Long gone is the era when journalism degrees only focused upon newspaper reporting. Most now cover print (newspaper and magazine) journalism, web and other digitally based reporting and broadcasting. The industry term for this is multi-platform news. However there are specialist degrees that focus only on magazine journalism or broadcast journalism, for example. There are also degrees that concentrate on specific fields, such as sports, fashion, investigative, political or financial journalism.

Students who want to report news for any medium should study a degree that is approved by the National Council for the Training of Journalists (NCTJ). You’ll typically learn the following on any NCTJ-accredited degree, whatever branch of journalism it covers:

  • reporting
  • public affairs (you’ll need to understand how the state works)
  • shorthand – so you can take notes very quickly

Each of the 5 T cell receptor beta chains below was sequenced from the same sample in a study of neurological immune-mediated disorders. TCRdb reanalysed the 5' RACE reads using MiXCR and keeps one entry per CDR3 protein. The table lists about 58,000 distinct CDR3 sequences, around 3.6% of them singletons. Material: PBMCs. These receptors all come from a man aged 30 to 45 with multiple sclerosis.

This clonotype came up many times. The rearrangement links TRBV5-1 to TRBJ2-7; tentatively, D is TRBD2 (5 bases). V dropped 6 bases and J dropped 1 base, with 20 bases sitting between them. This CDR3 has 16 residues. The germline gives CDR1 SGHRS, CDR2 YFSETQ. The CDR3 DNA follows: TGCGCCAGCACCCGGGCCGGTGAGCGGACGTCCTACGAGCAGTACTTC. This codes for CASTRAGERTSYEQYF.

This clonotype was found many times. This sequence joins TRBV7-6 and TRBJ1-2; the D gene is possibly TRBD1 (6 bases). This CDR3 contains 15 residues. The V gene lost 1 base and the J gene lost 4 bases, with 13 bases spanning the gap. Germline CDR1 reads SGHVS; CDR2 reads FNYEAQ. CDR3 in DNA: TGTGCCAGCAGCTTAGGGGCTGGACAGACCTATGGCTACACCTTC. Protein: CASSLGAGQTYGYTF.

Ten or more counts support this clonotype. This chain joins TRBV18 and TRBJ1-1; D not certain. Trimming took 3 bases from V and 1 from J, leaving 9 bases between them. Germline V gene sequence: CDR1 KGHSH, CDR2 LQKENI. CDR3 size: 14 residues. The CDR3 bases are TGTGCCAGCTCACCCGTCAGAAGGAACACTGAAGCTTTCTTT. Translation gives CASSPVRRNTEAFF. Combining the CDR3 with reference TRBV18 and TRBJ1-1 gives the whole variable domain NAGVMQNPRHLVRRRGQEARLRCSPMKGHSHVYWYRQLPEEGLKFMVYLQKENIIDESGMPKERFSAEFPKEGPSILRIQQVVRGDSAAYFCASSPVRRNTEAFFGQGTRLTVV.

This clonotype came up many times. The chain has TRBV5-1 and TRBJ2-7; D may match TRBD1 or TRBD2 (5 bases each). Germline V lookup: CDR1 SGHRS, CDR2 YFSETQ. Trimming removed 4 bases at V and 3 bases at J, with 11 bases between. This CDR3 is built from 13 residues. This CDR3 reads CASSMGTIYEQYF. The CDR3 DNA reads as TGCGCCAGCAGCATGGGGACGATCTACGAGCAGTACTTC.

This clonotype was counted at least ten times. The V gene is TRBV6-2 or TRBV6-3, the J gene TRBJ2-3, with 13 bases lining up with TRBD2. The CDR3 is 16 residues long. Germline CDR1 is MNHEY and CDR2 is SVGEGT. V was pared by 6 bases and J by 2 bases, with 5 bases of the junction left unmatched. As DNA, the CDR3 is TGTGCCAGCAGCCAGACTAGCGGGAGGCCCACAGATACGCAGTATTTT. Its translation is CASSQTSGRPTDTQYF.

• media law
  • media ethics
  • law court reporting – that is, what is legally possible to report while a trial is in court and hasn’t reached a verdict.

In theory, magazine journalists don’t need to be NCTJ trained unless a magazine is based around current affairs. In practice, employers often like the skills and knowledge that an accredited course brings, such as the ability to write shorthand and an understanding of media law.

Students who have studied a general degree in journalism will find that their course is applicable to magazine journalism. However a degree in magazine journalism, which concentrates on writing longer features, may be less acceptable for a news reporting role, where the emphasis is upon quickly breaking the latest ‘hard news’ stories.

Finally, another option is to take a degree in journalism combined with public relations (PR), which will also make you employable in PR. This involves working for an organisation that needs to promote itself to journalists. You can find out more about careers in PR on the business section of TARGETcareers.

Degrees in media studies